3
$\begingroup$

I am having trouble trying to formulate a simple proof. I can clearly see that what I am trying to prove is correct but to prove it I am not sure what to do.

The problem is a broadcasting problem on a graph. My graph contains two cycles. The two cycles are joined by a single vertex $v$. If the vertex $v$ contains some info that it wants to broadcast to all other vertices on the graph what is the minimum number of rounds required to achieve this.

So a proof I am trying to formulate is that in order to achieve the minimum broadcast time I would have to first broadcast on the largest of the two cycles.

I was thinking of a proof by contradiction. Something like assume that we first broadcast on the smaller cycle and somehow show that it could lead to a broadcast time that is larger than the time if we were to start on the larger cycle.

To clarify, suppose we have two cycles $C_1$ and $C_2$ such that $|C_1| \ge |C_2|$. So the minimum broadcast time from vertex $v$ denoted by $b(v)$ would require us to broadcast on the larger cycle first.

$\endgroup$
  • $\begingroup$ If i get it right (which I'm really not sure ...) if the two cycles are disjoint except for v then the one you begin with does not matter, you will have to do the other one anyway ... $\endgroup$ – wece May 16 '13 at 17:08
  • $\begingroup$ Yeah I understood that, but you want all the vertices to get the information right? so let $b_1$ be the number needed for cycle $1$ and $b_2$ for cycle $2$ since the two cycles are disjoint you need $b_1+b_2$ if you start by cycle $1$ and $b_2+b_1$ if you start by the second ... Or may be there is something I still don't get. $\endgroup$ – wece May 16 '13 at 17:17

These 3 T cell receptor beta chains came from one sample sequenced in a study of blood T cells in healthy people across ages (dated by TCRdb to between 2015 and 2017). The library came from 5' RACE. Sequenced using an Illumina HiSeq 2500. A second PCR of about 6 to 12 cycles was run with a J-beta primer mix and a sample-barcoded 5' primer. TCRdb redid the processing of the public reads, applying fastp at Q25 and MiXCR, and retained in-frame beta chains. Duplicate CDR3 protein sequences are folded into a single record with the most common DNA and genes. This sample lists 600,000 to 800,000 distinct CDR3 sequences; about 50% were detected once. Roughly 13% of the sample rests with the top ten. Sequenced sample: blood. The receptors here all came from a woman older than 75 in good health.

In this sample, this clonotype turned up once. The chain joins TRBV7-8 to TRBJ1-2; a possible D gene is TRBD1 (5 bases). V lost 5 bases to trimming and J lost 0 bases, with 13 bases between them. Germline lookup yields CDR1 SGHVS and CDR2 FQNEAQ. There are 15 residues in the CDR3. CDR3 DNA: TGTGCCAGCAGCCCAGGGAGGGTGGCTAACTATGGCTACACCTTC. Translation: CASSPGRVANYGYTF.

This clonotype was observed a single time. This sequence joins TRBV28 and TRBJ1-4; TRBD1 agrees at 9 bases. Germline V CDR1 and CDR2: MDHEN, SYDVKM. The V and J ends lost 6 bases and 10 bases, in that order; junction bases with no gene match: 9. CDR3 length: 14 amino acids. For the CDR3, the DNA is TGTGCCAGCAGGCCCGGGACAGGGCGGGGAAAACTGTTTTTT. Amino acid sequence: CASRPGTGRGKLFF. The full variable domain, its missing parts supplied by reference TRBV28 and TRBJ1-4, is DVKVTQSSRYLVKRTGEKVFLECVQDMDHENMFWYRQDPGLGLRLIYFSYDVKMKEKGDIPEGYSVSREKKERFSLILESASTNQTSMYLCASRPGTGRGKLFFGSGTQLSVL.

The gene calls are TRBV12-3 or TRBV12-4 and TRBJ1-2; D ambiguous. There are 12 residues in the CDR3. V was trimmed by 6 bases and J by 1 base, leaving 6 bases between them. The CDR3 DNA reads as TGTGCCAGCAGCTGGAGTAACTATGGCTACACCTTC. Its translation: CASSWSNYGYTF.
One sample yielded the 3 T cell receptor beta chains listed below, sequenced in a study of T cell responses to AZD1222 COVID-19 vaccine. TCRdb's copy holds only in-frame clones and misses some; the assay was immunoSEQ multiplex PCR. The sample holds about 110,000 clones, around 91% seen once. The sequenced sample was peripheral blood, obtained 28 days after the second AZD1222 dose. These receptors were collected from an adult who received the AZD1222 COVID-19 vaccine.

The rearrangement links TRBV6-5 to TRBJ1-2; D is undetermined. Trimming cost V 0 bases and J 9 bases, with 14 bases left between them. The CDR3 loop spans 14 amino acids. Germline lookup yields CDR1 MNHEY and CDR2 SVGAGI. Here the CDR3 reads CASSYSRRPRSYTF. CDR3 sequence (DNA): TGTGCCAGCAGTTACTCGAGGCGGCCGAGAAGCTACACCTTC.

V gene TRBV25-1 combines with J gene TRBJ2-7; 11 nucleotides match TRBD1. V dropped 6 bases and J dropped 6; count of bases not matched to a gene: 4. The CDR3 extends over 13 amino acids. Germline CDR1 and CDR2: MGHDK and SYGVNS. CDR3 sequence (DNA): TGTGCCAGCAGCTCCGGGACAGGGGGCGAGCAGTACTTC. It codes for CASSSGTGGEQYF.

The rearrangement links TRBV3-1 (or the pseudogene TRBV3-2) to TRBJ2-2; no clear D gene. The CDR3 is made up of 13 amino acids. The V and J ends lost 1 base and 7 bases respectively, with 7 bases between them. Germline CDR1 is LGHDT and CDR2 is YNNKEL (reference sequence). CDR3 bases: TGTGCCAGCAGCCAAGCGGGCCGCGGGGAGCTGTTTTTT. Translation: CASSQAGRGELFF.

• $\begingroup$ Thick of it as in discrete rounds. Each round an informed vertex can inform one of its uninformed neighbours. So the larger of the two cycles will take longer to inform all it's vertices than the smaller cycle. I am trying to figure out the minimum broadcast time. $\endgroup$ – gprime May 16 '13 at 17:22
  • $\begingroup$ ok get it sorry. So yes start with the larger one (say $C_1$) the time will be $b_1+1$ whereas if you start by $C_2$ you will have $b_1+1+1$ on to broadcast to $C_2$ the second to broadcast to $C_1$ and then $C_2$ will finish before $C_1$ and $C_1$ take $b_1$. That what you had in mind? $\endgroup$ – wece May 16 '13 at 17:30
  • $\begingroup$ Yeah, pretty much. Now how to structure the proof... $\endgroup$ – gprime May 16 '13 at 17:50
2
$\begingroup$

Let $b_0$ be the minimal broadcasting time of an information from vertex $v$ to the cycle $C_0$ and $b_1$ be the minimal broadcasting time of an information from vertex $v$ to the cycle $C_1$.

Remark that since $C_0$ and $C_1$ are cycles the fastest way to broad cast is for $v$ to broadcast first one of his neighbor and then the other.

Since $C_0$ and $C_1$ are only connected by $v$ and $v$ already have the information we know that spreading the information through $C_i$ will not improve the minimal broadcasting time for $C_{1-i}$.

3 cases (first one developed the others just ideas):

  1. $b_0>=b_1+2$ (hence $|C_1|>|C_2|+3$) if $v$ start broadcasting his two neighbor in $C_0$ and then those of $C_1$. The time the information reach the last vertex in $C_0$ will be $b_0$ and the last vertex in $C_1$ $b_1+2$ hence $b_0$ in total. And you can't do better by definition of $b_0$
  2. $b_0=b_1+1$ if you start twice by $1$ you will do at best $b_0+2$ and you do better by choosing $0$
  3. $b_0=b_1$ it doesn't really matter but if the parity of the two cycle is different you may want to start by the odd one (or even not sure :D)
$\endgroup$
  • $\begingroup$ thanks, i might be able to use some of this in my proof. $\endgroup$ – gprime May 21 '13 at 17:26

Your Answer

By clicking “Post Your Answer”, you agree to our terms of service, privacy policy and cookie policy

Not the answer you're looking for? Browse other questions tagged or ask your own question.